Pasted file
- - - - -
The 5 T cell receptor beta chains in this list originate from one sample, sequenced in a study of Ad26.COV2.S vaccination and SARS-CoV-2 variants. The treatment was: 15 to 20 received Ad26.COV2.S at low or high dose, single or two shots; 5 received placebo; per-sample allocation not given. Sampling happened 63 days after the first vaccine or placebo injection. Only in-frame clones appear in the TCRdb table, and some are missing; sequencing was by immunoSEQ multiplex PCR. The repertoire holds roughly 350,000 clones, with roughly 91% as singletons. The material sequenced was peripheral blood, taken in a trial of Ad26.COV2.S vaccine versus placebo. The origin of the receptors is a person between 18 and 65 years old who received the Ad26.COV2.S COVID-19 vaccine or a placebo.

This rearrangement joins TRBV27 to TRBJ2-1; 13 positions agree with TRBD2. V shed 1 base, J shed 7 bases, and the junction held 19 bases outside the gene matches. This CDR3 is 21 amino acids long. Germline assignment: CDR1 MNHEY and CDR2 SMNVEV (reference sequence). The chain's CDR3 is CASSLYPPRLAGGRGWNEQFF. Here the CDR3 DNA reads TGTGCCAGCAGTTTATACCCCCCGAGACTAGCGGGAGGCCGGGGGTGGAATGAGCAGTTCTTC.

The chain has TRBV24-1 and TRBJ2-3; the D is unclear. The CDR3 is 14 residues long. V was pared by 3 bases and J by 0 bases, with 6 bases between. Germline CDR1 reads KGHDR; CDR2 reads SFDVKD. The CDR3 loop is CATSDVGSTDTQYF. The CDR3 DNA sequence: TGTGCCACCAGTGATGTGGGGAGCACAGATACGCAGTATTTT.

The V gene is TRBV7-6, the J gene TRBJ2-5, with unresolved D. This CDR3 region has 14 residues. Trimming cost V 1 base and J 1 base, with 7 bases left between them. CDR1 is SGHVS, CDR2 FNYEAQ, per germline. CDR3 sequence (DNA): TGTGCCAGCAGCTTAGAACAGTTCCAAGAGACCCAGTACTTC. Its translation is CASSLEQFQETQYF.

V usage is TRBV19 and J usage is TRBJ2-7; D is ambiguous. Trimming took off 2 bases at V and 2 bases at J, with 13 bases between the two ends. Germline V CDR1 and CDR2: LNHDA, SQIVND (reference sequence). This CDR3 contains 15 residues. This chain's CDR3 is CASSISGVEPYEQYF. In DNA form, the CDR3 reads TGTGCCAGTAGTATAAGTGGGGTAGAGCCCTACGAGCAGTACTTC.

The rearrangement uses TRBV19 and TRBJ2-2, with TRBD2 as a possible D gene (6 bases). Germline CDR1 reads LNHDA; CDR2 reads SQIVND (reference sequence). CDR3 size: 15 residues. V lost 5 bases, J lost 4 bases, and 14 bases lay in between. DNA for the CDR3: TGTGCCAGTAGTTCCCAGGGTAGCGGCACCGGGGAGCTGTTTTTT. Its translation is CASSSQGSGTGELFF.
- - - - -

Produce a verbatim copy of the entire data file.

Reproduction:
The 5 T cell receptor beta chains in this list originate from one sample, sequenced in a study of Ad26.COV2.S vaccination and SARS-CoV-2 variants. The treatment was: 15 to 20 received Ad26.COV2.S at low or high dose, single or two shots; 5 received placebo; per-sample allocation not given. Sampling happened 63 days after the first vaccine or placebo injection. Only in-frame clones appear in the TCRdb table, and some are missing; sequencing was by immunoSEQ multiplex PCR. The repertoire holds roughly 350,000 clones, with roughly 91% as singletons. The material sequenced was peripheral blood, taken in a trial of Ad26.COV2.S vaccine versus placebo. The origin of the receptors is a person between 18 and 65 years old who received the Ad26.COV2.S COVID-19 vaccine or a placebo.

This rearrangement joins TRBV27 to TRBJ2-1; 13 positions agree with TRBD2. V shed 1 base, J shed 7 bases, and the junction held 19 bases outside the gene matches. This CDR3 is 21 amino acids long. Germline assignment: CDR1 MNHEY and CDR2 SMNVEV (reference sequence). The chain's CDR3 is CASSLYPPRLAGGRGWNEQFF. Here the CDR3 DNA reads TGTGCCAGCAGTTTATACCCCCCGAGACTAGCGGGAGGCCGGGGGTGGAATGAGCAGTTCTTC.

The chain has TRBV24-1 and TRBJ2-3; the D is unclear. The CDR3 is 14 residues long. V was pared by 3 bases and J by 0 bases, with 6 bases between. Germline CDR1 reads KGHDR; CDR2 reads SFDVKD. The CDR3 loop is CATSDVGSTDTQYF. The CDR3 DNA sequence: TGTGCCACCAGTGATGTGGGGAGCACAGATACGCAGTATTTT.

The V gene is TRBV7-6, the J gene TRBJ2-5, with unresolved D. This CDR3 region has 14 residues. Trimming cost V 1 base and J 1 base, with 7 bases left between them. CDR1 is SGHVS, CDR2 FNYEAQ, per germline. CDR3 sequence (DNA): TGTGCCAGCAGCTTAGAACAGTTCCAAGAGACCCAGTACTTC. Its translation is CASSLEQFQETQYF.

V usage is TRBV19 and J usage is TRBJ2-7; D is ambiguous. Trimming took off 2 bases at V and 2 bases at J, with 13 bases between the two ends. Germline V CDR1 and CDR2: LNHDA, SQIVND (reference sequence). This CDR3 contains 15 residues. This chain's CDR3 is CASSISGVEPYEQYF. In DNA form, the CDR3 reads TGTGCCAGTAGTATAAGTGGGGTAGAGCCCTACGAGCAGTACTTC.

The rearrangement uses TRBV19 and TRBJ2-2, with TRBD2 as a possible D gene (6 bases). Germline CDR1 reads LNHDA; CDR2 reads SQIVND (reference sequence). CDR3 size: 15 residues. V lost 5 bases, J lost 4 bases, and 14 bases lay in between. DNA for the CDR3: TGTGCCAGTAGTTCCCAGGGTAGCGGCACCGGGGAGCTGTTTTTT. Its translation is CASSSQGSGTGELFF.